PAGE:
For Sale: A piece of heaven. Yours for eternity. Good neighbors. Price is negotiable.
An old friend once joked with me saying, “Katie, you love a good discussion. You’d even argue what kind of silverware they have in Heaven.” Tongue in cheek, I replied, “I already own beautiful silverware here on earth.”
Streets of gold, cities beyond the aesthetics of our limited worldly existence? The newly discovered Gospel of Thomas states that the Kingdom of Heaven is here and we don’t see it. Which?
Two books have thrown curve balls in the stadium of my belief in the afterlife and immortality:
Ghost Dance: Origin of Religion by Weston LaBarre: In essence, LaBarre was a psychoanalytical think Freud) anthropologist. He spoke about how religions are responses to crises, thus religion is a psychological defense mechanism against a reality that is sometimes too hard to bear. He wrote of a Paiute shaman who maintained that if the Indians abandoned liquor, did not harm others, and danced his dances, the whites would disappear and the Indians would dwell in a paradise on earth. The buffalo would return, and deceased Indians would come back to life forever. The “Ghost Dance,” as it was called, spread rapidly over the plains, and thousands of Indians danced his dances and awaited the world renewal. While reductionistic and Freudian, my reaction to reading this book (at age 30) was that crisis, particularly the awesome realization of a final death, has spawned religion. If one were comfortable in the reality of a certain death, would one need religion?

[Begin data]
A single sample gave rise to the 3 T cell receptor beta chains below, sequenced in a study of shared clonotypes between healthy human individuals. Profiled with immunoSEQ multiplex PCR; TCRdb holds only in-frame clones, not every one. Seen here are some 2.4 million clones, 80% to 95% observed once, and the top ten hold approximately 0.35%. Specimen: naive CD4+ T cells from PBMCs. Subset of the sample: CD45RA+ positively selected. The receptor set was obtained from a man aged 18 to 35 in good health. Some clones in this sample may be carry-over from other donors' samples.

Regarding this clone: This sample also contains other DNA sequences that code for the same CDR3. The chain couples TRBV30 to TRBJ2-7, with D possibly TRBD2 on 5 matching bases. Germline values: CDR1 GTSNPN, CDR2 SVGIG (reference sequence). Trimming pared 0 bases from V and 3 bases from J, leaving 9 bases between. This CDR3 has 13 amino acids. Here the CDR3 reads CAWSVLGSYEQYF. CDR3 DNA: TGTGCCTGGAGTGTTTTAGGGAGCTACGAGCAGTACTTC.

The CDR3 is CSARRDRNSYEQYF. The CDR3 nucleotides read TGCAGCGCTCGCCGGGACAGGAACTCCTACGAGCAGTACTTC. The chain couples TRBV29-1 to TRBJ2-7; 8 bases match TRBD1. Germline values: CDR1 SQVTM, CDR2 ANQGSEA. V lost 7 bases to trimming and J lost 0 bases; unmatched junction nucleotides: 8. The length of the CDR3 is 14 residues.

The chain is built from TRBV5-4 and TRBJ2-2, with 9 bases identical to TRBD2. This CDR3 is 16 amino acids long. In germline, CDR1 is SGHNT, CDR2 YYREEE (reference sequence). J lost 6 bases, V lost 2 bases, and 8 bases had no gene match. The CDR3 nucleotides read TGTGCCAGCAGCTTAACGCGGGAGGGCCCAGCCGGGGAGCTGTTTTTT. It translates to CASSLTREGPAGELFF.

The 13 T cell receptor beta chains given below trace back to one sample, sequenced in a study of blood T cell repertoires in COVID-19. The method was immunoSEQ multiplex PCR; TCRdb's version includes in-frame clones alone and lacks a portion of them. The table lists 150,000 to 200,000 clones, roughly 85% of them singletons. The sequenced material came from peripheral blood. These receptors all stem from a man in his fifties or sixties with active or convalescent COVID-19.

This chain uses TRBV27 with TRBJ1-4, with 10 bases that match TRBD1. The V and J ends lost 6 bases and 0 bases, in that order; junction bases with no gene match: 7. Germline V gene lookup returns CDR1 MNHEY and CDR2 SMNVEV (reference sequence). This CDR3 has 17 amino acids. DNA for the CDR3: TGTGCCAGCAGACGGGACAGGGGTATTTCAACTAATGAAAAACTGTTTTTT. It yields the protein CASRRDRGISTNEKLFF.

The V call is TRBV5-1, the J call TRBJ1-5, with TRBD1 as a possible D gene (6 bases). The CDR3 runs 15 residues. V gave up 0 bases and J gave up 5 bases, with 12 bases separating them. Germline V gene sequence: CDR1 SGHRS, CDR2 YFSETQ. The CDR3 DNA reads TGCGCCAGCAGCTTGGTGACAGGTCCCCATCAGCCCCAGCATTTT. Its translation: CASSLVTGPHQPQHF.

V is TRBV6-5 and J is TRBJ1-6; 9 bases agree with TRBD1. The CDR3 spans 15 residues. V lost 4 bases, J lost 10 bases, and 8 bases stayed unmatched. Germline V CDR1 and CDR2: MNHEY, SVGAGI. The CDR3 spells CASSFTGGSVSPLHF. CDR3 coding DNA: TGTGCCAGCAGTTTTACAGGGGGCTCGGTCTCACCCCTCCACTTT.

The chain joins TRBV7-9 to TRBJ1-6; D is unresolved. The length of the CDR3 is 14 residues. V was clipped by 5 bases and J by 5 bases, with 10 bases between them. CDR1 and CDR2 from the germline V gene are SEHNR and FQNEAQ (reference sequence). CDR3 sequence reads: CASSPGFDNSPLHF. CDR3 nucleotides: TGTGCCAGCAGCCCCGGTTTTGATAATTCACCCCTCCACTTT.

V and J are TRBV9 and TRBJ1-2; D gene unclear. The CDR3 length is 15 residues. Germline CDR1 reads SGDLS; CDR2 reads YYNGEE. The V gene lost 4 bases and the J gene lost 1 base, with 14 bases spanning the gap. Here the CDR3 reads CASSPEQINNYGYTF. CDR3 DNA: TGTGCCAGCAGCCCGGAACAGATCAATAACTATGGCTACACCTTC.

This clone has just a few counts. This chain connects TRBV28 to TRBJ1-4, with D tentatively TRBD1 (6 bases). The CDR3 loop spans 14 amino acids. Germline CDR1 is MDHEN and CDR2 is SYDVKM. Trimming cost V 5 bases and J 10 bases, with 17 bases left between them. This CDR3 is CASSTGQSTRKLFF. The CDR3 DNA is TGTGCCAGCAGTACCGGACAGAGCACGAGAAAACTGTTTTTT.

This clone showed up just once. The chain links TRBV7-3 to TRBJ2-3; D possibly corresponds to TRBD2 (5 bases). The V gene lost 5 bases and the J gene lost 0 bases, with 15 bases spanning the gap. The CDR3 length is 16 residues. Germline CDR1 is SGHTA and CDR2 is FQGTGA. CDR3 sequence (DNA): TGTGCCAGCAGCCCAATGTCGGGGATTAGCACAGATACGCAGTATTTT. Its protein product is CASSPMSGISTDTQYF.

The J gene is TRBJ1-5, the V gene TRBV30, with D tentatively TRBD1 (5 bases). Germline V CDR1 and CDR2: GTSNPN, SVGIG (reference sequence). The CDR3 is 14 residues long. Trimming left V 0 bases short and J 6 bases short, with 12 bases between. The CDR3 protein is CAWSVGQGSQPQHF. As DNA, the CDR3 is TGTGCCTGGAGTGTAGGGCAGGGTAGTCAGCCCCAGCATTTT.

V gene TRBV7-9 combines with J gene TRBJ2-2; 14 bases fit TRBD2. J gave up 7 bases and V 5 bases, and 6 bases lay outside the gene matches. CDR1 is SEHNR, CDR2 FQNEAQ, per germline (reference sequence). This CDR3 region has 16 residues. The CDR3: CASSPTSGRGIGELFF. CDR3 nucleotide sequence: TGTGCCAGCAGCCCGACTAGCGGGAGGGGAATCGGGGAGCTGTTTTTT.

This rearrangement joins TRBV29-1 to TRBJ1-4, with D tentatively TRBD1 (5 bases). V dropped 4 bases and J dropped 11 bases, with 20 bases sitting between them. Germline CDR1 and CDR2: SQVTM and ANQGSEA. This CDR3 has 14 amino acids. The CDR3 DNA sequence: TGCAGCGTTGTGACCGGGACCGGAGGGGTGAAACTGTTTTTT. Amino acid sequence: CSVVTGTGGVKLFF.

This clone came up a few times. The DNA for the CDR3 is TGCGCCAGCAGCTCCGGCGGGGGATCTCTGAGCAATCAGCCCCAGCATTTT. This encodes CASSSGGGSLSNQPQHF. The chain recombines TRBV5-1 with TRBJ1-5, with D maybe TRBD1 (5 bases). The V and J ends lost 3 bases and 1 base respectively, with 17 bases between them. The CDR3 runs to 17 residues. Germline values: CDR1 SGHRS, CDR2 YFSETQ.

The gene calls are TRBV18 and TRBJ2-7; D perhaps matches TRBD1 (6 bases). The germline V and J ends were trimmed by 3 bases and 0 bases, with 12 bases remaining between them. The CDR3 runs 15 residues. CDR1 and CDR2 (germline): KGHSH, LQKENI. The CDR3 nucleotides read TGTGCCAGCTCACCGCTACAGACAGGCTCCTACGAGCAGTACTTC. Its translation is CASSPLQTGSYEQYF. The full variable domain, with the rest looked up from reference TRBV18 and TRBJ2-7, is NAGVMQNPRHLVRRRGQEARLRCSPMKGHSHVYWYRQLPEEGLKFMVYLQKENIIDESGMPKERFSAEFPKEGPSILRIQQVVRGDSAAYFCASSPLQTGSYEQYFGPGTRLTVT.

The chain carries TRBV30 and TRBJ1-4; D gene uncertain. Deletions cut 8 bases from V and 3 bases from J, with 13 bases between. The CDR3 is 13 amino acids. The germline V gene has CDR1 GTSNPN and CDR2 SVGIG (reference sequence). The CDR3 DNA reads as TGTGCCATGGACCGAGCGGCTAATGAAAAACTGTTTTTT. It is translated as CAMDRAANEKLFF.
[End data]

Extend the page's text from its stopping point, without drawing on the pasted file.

Blessed Assurance: At Home with the Bomb in Amarillo, Texas by A. G. Mojtabai: In a nutshell, Ms. Mojtabai sat up camp in Amarillo, Texas to determine why people could rationalize the fact that they were building the last stages of bombs. To her amazement (and mine upon reading her text), religious employees were so rapture happy that they already had one foot in Heaven anyway, so why not feed their families during their limited stay on earth working at the bomb factory (sic). Having grown up hearing the song, “Blessed Assurance” plus “I’ll Fly Away” and “This World is not my Home, I’m just a Passing Through”, I reevaluated my feelings about Heaven. If focused on the afterlife rather than one’s brief visit on the planet Earth, might one miss out on what the Gospel of Thomas meant by his instruction that the Kingdom of Heaven is here?
Animals die. Plants regenerate. Religions use plant metaphors concerning the afterlife. Hmmm.
Might a solution be to hedge one’s bets and enjoy what Heaven one can experience here and hope for happily ever after in the Great By and By?